Mobile Payments

India’s KYC Mobile Payments Roadblock

In late 2016, India’s government surprised the world with a decision to push the race for payment digitization from a marathon to a sprint, by deciding to scrap nearly 85 percent of the nation’s physical currency reserves almost overnight.

The move was highly controversial – and widely criticized. And, especially at first, it caused a lot of chaos. India, pre-demonetization, was a nearly wholly cash-based society, and the early pushback was strongly felt as lines formed at banks and ATMs, and businesses felt the pinch of suddenly less liquid consumers.

But demonetization, for all the difficulties it presented, also created a massive opportunity for the wide swath of digital wallet players circling the market within India.

A month after demonetization, daily transaction volume from digital wallets – such as Oxigen, Paytm and MobiKwik – reportedly went up by 271 percent, from 1.7 million to 6.3 million. And while those adoption figures have fluctuated up and down a bit over the last 18 months, the trend has been toward growth.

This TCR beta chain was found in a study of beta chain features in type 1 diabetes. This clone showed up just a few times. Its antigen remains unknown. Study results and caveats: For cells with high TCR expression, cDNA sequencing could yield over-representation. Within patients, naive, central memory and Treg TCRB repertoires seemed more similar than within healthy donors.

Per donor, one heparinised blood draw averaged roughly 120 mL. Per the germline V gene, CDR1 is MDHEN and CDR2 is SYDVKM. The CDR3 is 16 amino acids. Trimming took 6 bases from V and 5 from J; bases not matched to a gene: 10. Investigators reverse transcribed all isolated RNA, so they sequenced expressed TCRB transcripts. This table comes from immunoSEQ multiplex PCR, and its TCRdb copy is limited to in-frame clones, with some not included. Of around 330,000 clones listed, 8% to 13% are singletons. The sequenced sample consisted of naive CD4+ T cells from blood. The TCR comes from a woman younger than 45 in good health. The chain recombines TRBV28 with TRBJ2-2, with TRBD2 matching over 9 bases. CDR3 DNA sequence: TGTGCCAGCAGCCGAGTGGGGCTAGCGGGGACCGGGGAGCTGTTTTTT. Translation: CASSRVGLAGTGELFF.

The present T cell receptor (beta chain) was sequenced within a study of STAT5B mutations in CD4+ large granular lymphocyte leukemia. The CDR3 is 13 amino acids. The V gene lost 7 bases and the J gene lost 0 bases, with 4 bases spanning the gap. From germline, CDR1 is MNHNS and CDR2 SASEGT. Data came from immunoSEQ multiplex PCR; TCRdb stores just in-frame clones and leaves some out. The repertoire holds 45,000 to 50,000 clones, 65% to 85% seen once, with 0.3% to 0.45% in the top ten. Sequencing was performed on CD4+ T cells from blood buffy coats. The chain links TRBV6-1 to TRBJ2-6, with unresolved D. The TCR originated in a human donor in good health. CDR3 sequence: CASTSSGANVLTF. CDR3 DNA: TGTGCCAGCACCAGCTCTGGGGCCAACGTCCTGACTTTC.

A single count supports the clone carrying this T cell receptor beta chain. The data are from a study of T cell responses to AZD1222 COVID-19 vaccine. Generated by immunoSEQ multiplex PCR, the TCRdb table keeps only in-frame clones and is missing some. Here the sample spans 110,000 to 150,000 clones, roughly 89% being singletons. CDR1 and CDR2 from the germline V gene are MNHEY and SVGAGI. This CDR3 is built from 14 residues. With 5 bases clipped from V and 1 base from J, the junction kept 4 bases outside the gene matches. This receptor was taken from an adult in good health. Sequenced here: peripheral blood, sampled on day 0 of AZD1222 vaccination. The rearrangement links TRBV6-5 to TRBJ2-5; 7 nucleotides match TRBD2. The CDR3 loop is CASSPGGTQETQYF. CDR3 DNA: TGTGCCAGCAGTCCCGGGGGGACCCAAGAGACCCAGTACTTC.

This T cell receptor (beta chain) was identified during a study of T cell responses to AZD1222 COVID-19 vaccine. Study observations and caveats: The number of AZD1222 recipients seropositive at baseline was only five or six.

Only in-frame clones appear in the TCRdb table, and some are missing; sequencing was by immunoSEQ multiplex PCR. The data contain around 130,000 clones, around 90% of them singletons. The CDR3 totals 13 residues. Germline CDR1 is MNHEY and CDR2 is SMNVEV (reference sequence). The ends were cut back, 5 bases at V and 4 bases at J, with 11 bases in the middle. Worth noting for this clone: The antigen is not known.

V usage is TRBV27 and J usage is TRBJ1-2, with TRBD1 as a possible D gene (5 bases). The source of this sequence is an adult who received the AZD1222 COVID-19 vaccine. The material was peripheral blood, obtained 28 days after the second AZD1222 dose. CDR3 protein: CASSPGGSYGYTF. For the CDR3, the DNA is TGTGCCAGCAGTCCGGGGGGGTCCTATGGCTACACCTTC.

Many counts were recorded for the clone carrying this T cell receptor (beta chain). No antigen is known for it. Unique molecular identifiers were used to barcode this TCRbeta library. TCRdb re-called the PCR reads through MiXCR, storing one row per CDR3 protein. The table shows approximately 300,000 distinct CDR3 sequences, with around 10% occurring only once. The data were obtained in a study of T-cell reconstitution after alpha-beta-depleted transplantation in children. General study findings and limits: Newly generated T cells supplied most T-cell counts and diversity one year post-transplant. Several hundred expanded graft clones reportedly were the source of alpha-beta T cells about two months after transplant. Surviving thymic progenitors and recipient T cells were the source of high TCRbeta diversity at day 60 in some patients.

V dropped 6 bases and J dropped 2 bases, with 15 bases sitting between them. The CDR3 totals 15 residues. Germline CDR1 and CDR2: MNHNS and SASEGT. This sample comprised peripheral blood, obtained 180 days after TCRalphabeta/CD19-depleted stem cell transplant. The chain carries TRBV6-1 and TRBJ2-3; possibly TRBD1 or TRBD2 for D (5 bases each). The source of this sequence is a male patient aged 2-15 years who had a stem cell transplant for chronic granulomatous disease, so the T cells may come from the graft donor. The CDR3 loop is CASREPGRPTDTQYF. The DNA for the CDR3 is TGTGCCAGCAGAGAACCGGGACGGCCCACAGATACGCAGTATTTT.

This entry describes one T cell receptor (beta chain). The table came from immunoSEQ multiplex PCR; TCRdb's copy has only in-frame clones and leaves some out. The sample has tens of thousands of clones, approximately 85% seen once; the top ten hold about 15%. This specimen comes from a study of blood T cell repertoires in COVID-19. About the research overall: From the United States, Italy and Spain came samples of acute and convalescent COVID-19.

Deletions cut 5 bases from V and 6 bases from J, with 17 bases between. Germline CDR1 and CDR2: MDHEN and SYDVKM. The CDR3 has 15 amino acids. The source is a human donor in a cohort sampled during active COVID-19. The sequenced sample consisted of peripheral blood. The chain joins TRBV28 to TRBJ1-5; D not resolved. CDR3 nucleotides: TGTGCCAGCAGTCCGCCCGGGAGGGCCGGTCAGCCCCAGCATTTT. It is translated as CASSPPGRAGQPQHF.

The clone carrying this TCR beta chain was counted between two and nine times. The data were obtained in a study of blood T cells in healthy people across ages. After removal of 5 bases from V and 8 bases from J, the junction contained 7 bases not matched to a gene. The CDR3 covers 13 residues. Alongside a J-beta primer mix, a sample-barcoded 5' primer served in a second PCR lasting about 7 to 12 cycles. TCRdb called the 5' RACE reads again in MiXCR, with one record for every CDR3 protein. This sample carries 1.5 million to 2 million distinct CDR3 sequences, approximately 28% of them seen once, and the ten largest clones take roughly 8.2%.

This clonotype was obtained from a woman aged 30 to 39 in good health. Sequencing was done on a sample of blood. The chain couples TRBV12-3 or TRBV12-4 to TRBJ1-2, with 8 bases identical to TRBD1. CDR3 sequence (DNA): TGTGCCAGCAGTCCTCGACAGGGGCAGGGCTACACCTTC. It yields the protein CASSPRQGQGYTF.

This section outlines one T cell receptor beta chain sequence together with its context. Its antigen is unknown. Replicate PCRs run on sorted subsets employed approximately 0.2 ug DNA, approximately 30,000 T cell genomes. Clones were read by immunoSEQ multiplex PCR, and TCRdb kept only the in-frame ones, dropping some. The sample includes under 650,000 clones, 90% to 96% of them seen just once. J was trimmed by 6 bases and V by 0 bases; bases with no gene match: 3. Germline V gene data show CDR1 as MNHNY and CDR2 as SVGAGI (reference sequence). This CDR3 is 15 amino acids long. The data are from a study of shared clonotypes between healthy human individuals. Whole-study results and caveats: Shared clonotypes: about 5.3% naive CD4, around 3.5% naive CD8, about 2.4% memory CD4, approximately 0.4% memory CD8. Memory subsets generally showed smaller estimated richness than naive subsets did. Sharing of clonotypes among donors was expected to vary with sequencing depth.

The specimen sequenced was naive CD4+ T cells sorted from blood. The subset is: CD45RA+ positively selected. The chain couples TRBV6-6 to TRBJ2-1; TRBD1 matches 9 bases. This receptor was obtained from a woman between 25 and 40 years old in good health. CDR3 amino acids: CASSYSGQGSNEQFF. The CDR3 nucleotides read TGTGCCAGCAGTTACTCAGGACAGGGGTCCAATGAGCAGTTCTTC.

As of December 2017, transactions worth Rs12,568 crore ($1.93 billion) were carried out on e-wallets, according to the Reserve Bank of India – a nearly fourfold increase from the Rs3,385 crore in October 2016, before demonetization kicked off. If that growth remains consistent, estimates put the total value of India’s digital payments at $500 billion USD in just two years – or roughly 15 percent of India’s GDP.

The move toward demonetization has also created a massive surge in digital players attempting to break into the marketplace. Alibaba-backed Paytm leads the field, reporting 100 million downloads from the Google Play store in December 2017 alone.

There are, however, many players competing for a piece of the Indian digital payments pie. MobiKwik, FreeCharge, Ola Money and Amazon Pay have all claimed massive gains since India really put the pedal to the metal in late 2016. Though Paytm is in the lead, it’s still early in the race.

But there’s a roadblock up ahead on that journey – one that some are afraid will shrink the population of Indian e-wallet users by as much as 80 percent.

The KYC Conflagration

Up until March 1, 2018, Indian e-wallet customers only needed a mobile number to register and a payment account (often, but not always, a bank account) in order to create a digital wallet account with any and all of India’s major players. Once those mobile wallet accounts were created, users were free to send and receive cash, as well as add funds and make use of a variety of digital service benefits.

Now, customers must also complete a more detailed authentication process, consistent with new KYC regulations that went into effect countrywide. Customers that did not complete the verification process lost the ability to add new funds to their mobile wallet accounts or to move any of the funds they had stored within.

The move has elicited some rather emotional reactions.